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November 17th: Arrival in INDIA! Day One, Banbassa to Sitarganj, India

We cross the border from Nepal and check into Banbassa Immigration post. The officer looks up from the task at hand - tracking the soft and lilting tones of a cricket commentary through a crackling transistor radio. He stamps our passports, and with a little coaxing, shakes our hands and announces in his thick accent, 'Welcome to India!' We adjust our watches, being 15 minutes behind Nepal, and take to the road.

Exiting the immigration compound, the volume of traffic crescendos. The peace and tranquillity of Nepal lie but a few kilometres away; already there's a definite feeling of change. We stop at a junction to await Ferry and within a few whispered moments, a crowd of thirty have swarmed around us, touching bikes, pointing, pulling at sleeves and demanding 'What is your country/education/religion?' in rapid fire.

We field questions, and in a scene reminiscent of China, one character questions David: 'And what is your good name of your friend?' 'Ask him,' comes the typically nonchalant French reply. The man headwobbles, (the Indian for nodding), and remarks, 'Askim. A good name.' By now the road is blocked, and the crowd is reluctantly parted by the encroaching buses and trucks, whose ear blasting horns seem to go unnoticed by all but us.

We flee this mayhem. Dilapidated Tata buses, ticket collectors dangling from their open doors, and trucks, loaded as high as houses, battle to squeeze into non existent gaps among other road users, who in turn swerve round hollow hipped cows. A sub section of traffic are fighting their own battles. Mahindra tractors packed with people overtake horse and carts, in turn slowly gaining on water buffalo, whose portly bellies swing in time with their hooves. A fingerless man waves to us; a Sikh in an electric blue turban, astride an Enfield, enquires about our health...no doubt about it, we're in India!

Following the banks of a lake, we stop and catch our breath. David takes a quick dip in its calm waters, and an ancient man in a canary yellow turban wanders over, babbling in Hindi. He's unconcerned by our failure to reply to any of his questions; his eyes are warm.

The sun is a deepening blood red globe as we pull into the town of Sitarganj. Its narrow main street is packed with rickshaws, buses, bicycles, Ambassador cars and groups of strolling men. The thin pavements are crammed with shops whose wares overflow into each other - samosas, padlocks, saris, 'Titanic' jeans, Hindi music, spices, sweet tea... Stopping to enquire about a hotel at a fruit store we are commanded to sample some exotic tastes and shake the hands which shoot out from the materialised crowd. Again, it's taken but a few moments for the street to be gridlocked. I've never experienced anything like it. It's chaos - cyclists, cars and rickshaws literally stop in their tracks. An old man, in a black turban with a long curved sword slung to his hip, approaches us for another discussion in Hindi.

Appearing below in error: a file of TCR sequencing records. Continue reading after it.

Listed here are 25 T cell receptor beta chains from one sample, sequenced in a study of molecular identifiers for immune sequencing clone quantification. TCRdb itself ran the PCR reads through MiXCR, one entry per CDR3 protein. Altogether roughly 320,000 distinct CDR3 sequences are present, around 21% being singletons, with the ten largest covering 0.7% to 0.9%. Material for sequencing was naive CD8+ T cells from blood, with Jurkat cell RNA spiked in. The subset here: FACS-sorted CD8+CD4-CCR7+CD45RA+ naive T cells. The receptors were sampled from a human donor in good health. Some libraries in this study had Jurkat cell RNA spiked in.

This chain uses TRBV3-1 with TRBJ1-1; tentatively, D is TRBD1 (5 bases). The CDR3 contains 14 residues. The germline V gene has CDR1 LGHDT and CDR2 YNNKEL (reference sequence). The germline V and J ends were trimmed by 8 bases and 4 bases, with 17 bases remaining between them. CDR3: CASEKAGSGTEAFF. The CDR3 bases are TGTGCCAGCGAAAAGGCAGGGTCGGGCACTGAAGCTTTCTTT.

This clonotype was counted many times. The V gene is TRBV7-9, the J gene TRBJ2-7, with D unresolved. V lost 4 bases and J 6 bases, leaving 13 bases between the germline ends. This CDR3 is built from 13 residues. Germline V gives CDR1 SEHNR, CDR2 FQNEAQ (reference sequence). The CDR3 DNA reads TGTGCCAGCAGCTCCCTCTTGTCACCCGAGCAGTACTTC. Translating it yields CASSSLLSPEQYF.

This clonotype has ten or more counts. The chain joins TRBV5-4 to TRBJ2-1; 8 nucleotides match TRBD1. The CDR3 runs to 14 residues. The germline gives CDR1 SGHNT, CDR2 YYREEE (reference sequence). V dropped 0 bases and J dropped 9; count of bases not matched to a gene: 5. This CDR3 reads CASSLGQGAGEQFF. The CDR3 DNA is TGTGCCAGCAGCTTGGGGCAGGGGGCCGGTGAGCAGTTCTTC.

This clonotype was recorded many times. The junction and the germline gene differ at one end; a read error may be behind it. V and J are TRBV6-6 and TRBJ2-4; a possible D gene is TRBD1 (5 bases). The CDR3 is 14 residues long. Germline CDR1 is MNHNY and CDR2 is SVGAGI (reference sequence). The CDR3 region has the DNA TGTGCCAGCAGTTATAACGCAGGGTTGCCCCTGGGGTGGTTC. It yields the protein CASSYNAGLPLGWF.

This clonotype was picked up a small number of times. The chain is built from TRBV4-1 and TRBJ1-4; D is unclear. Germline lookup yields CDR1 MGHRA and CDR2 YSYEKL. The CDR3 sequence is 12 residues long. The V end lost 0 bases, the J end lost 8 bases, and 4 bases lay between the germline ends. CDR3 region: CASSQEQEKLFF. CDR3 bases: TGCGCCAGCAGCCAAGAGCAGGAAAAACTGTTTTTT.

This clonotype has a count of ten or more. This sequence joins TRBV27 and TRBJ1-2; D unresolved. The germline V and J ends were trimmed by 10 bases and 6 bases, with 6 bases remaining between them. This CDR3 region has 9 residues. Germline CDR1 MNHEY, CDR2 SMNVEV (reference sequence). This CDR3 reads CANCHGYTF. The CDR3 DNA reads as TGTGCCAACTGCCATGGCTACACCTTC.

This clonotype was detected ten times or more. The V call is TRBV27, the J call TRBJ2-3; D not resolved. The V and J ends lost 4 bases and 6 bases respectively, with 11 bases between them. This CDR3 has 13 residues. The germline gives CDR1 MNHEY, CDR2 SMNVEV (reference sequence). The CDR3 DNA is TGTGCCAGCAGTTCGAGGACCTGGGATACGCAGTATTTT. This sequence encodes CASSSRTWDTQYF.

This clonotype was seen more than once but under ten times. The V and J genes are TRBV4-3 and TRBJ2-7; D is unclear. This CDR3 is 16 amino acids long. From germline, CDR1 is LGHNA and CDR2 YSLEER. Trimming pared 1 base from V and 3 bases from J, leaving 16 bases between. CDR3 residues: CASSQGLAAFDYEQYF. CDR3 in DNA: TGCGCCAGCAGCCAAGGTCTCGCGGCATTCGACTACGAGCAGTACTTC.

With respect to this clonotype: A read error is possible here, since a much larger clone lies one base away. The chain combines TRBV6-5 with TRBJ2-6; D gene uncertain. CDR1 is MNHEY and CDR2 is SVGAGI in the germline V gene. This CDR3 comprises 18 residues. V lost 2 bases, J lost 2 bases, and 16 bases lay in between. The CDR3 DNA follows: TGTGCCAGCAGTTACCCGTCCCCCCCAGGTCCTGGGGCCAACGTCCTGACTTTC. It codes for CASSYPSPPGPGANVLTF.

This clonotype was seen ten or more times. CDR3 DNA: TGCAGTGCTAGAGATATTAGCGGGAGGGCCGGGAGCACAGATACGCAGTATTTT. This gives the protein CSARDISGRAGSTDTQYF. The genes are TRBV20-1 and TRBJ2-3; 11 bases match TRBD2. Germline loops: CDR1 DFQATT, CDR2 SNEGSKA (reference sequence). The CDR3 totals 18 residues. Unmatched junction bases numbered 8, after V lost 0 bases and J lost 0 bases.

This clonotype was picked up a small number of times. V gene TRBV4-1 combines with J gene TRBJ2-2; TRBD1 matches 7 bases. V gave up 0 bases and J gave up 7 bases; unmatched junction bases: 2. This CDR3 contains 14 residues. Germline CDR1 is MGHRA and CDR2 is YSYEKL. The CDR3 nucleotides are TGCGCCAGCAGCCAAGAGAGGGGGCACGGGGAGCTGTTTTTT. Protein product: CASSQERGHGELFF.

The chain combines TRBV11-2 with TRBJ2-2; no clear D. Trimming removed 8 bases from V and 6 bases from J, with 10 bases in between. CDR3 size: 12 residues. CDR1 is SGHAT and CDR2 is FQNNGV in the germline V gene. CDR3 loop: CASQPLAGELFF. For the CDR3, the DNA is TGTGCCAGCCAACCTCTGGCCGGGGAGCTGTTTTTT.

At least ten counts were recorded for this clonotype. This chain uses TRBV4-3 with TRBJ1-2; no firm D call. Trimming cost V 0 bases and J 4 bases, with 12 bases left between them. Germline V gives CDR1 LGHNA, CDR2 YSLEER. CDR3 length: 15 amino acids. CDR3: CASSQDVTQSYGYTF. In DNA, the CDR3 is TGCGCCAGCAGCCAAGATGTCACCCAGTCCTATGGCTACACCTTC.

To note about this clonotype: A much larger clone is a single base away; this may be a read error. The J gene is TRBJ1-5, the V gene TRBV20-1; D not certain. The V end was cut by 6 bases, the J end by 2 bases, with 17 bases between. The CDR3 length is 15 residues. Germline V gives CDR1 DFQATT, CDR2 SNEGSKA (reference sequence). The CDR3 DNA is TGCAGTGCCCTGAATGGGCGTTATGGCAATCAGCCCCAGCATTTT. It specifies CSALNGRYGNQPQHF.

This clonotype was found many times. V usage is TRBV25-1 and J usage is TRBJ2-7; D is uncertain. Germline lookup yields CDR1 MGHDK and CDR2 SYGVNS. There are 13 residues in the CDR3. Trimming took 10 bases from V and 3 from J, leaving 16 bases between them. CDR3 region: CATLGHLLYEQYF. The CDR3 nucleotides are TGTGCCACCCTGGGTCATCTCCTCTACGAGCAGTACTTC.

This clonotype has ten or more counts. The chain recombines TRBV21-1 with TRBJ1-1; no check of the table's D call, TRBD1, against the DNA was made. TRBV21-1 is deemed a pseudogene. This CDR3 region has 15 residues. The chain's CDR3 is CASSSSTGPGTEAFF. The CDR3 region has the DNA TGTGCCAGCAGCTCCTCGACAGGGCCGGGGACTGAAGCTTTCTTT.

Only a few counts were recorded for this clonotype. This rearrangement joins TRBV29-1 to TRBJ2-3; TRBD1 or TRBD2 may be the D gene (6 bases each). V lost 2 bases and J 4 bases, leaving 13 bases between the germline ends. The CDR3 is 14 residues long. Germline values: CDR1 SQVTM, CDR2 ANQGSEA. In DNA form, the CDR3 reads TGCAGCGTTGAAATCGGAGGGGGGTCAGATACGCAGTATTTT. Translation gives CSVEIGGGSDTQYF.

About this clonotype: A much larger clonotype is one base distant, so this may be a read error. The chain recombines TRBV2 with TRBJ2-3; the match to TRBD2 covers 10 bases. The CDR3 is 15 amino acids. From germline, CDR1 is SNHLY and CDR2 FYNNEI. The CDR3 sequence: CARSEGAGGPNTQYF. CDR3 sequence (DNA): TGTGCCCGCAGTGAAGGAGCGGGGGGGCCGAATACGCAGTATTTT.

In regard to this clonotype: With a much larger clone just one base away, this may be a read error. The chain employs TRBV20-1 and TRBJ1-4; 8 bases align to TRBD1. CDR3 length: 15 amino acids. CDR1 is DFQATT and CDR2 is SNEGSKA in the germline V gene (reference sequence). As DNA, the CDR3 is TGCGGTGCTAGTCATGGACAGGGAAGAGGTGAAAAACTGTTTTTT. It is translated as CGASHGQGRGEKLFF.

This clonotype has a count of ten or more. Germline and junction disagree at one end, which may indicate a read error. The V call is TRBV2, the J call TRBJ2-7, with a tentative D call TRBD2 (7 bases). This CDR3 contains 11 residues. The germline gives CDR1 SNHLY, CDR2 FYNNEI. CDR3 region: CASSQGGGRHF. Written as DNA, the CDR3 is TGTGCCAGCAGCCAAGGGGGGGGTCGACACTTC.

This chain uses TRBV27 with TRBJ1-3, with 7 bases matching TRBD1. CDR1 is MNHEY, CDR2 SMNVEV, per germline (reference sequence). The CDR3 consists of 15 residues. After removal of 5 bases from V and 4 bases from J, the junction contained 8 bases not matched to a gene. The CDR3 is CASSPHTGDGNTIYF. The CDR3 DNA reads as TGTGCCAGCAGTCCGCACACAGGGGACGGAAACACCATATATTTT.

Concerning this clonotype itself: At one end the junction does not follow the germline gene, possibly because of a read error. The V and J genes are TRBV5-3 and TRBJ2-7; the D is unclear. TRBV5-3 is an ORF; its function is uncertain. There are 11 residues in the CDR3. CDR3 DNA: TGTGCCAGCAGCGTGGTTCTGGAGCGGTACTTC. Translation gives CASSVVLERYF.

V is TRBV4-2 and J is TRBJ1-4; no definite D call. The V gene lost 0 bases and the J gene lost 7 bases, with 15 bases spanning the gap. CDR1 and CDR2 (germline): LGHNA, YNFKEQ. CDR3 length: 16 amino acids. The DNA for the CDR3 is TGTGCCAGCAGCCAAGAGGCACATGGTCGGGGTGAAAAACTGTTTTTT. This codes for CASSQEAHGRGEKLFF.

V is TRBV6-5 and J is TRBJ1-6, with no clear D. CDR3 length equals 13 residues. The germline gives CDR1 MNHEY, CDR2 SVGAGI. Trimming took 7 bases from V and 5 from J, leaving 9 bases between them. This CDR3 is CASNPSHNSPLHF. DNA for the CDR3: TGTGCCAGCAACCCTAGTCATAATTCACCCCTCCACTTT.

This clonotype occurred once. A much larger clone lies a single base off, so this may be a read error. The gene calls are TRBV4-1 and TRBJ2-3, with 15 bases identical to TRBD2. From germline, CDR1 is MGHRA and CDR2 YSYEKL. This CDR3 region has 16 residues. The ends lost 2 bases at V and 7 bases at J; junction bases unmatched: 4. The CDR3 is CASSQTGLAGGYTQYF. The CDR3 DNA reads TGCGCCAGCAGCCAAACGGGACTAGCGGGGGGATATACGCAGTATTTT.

We find the one and only hotel, offering a windowless room with a triple bed. Dubious, we decide to mull it over on account of its price and lack of size. As everyone points out, the Maharajah Hotel's monopoly in town has pushed up prices. 'Very costly,' agrees the cook downstairs as he offers us a taste of a delicious onion pagoda.

We contemplate this stalemate in a nearby restaurant, where the samosas are particularly spicy. ('There is no pleasure for me to eat such food' - David). I disappoint a turbaned kid with my terrible lack of cricket knowledge, who wants me to explain England's performance in the World Championships. A stream of visitors arrive and depart - outside a small knot of people await our next destination.

Once again, It's not long before the local Indian English teacher tracks us down and finds us sampling Indian desserts. (We seem to be attracting them lately!). He listens to our story of how we came to cycle together and discusses Chaucer, Shakespeare, the corrupt Indian government - a garden that has been badly maintained, he laments - and sings philosophical songs in Hindi.

Our new teacher friend suggests sleeping in the local Hindu temple. We set off, to make enquiries, down a tangle of backstreets which later emerge just a few metres from the restaurant. As we sweep through the town on a whirlwind tour, children jog along behind, feeding various tastes into my hand - peanuts, grains and vegetables - which they steal off the market stores.

Half an hour later, we find ourselves in a sideroom off the main temple, filling out a ream of registration forms, photocopying our passports in duplicate ('for our security and hence our betterment') and spelling out our home addresses, and strangely, the names of our fathers. More forms than in immigration, comments Ferry. Then the inevitable entertaining of the stream of visitors who arrive, notebooks in hand, to take down our addresses. Finally it's just us - and the mosquitos who patrol the upper reaches of the room, well out of swiping range.

Day One in India is all but over - we're all astounded by how much it's managed to pack in. India will be intense - MAYHEM - we agree, before drifting off to a peaceful sleep.



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